My journal from a month ago to the day - it hardly seems possible. Much was rekindled yesterday by meeting Gaynor in London and catching up, as well as making tentative steps towards a new challenge... yes, really.
Day 5 - a magical Dr Zuess type of a day today. Totally surreal, but in a good way.
We left Per Nils, after a few stories and being shown around his barn full of bits of reindeer and reindeer related artifacts. He loves being centre stage and had us in stitches at times with tales of bear hunting and assuring us that the best way to scare a bear was for 'the ladies to be dropping their trousers'. The next moment he had us in tears with stories of herdsmen losing their animals and their honour. He knows how to tell a tale, that much is certain.
After my day of braking yesterday Miloš and Gaynor decided to give my dogs the other kind of break and moved me forward in line to travel behind Richard which gave me a totally different experience. Although I still had to brake, there were times when I was able to travel with both my feet on the runners for long periods of time. Bliss.
The landscape had developed too, there had been heavy snowfall overnight and the trees were droopy and Zuessy wherever we went in the wooded areas. The sun was entirely sliver too, we cast strange moon shadows on the snow as the low sun bleached all the colour from the sky. The angle of the sun also caused a twinkling phenominum, which we hadn't experienced before as we crossed a huge frozen lake, catching the little indentations in the snow.
Today we also met other people for the first time - most peculiar to see other humans in the wasteland. The leaders of both teams conferred and for some reason it was decided that we would circumnavigate them and a snowmobile, which was travelling with them, came forward to create an alternative, crescent shaped route (narrowly missing one of Miloš's dogs). Miloš led his dogs through and Richard's began to follow into the thigh deep snow, as if they were swimming through treacle, until one decided to go and investigate the other line of stationary sleds. This made it impossible for Richard to turn them and it was clear that he was not happy to lead them so I weighed anchor and jumped into the snow, which was even deeper that I had expected, to lead them back around. At this stage that I thanked the training sheet, with lists of squats, lunges and planks as all my strength was needed. Miloš had made it look deceptively easy. During this time the other team had been content to stand and watch our efforts as we did all the work, but when my team decided that they would follow me to the ends of the earth and Uno managed to pull out my insufficiently weighed anchor, one of them finally helped by stopping the Brothers Grimm and holding them till I was able to get back to them and pull them all the way around. I had not felt well at the beginning of the day and I felt even less so after this.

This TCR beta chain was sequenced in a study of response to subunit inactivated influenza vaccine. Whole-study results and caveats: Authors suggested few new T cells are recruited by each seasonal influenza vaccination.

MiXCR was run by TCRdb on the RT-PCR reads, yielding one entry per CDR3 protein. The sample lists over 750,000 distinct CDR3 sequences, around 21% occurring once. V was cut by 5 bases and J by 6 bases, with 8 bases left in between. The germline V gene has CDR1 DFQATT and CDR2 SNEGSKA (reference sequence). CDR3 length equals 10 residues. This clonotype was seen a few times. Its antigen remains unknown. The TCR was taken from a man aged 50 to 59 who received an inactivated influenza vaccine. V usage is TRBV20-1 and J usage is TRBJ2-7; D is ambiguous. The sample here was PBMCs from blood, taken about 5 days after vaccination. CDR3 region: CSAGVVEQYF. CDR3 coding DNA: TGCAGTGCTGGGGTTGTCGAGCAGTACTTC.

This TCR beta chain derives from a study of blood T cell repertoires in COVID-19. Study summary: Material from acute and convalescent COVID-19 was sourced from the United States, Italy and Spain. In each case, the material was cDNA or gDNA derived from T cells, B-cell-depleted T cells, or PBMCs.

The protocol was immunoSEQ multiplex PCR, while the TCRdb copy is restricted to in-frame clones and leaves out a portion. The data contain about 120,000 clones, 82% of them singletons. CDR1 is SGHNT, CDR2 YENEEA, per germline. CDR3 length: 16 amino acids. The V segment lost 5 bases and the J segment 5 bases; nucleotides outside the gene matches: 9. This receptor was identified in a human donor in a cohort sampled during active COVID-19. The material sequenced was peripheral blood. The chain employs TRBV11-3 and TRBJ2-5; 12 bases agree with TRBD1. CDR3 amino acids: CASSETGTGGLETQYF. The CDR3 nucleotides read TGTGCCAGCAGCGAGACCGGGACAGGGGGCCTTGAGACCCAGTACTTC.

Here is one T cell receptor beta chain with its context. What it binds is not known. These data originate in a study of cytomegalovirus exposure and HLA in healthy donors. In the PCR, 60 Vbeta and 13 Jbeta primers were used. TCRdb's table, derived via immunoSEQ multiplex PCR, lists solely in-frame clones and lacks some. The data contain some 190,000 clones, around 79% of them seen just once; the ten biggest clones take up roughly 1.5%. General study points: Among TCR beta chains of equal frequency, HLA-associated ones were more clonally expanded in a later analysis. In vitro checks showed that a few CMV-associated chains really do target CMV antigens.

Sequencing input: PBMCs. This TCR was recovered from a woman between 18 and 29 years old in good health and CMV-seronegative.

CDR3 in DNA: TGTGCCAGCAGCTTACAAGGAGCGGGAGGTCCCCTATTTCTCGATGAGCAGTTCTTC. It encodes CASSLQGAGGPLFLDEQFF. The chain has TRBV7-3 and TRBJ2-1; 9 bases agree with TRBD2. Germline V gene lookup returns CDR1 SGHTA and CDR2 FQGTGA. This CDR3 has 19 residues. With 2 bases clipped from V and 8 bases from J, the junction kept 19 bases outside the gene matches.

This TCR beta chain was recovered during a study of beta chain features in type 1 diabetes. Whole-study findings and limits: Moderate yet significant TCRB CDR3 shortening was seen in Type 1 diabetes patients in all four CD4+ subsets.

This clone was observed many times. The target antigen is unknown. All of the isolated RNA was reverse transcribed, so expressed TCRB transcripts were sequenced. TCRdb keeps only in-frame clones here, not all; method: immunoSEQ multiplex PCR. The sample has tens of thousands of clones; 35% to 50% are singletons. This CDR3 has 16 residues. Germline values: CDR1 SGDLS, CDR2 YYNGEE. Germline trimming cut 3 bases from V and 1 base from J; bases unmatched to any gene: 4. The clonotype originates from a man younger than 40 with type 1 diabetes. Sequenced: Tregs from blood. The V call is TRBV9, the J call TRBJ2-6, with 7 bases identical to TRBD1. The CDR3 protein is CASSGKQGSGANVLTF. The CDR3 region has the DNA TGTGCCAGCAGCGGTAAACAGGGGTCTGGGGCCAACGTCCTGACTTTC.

Having lost time over the shenanigans we made the decision, at the lunch stop, to thaw ourselves out and Miloš and Gaynor built a fire pit in the snow and cooked up some frozen salmon in a soupy liquid with some veg. I rather covet Miloš's tripod cooking stand and think I shall have to have one for cooking at the sheep shed in the summer. This decision also meant that we would be driving to the Basic lodge in the dark; a decision that had to be made in consultation with the whole team. Whilst there were concerns about the prospect of navigating what we knew was a twisting, turning route by the light of the moon, everyone felt confident enough and trusted the leaders enough by this stage to go for it and I was delighted as it would be our only chance. We all needed to get properly warm too.
It was an experience I will never forget. The visibility was pretty good as the moon was clear and we had head torches, but soon my eyelids froze as I had taken off my snow glasses, which have dark lenses. My lids stuck together at the corners which meant that I had to trust my dogs' judgement and look for movement of their heads, as Uno always turned back to tell me if the line was getting slack or they needed support. We reached the lodge with even more respect for our fearless dogs, who had ensured that we made it safely, and feeling pleased that Miloš had trusted us to make the decision, which none of us regretted. The familiar sight of the cabin we had stayed in 2 nights before was the icing on the cake. Knowing the layout in the dark meant we didn't have to fumble about whilst getting water and lighting fires and Alice was cajoled into cooking again as she had done such a good job in the cramped cooking space. I'm in the same bunk/shelf so I am also prepared to fall asleep in the fug of the upper level, only to wake freezing cold.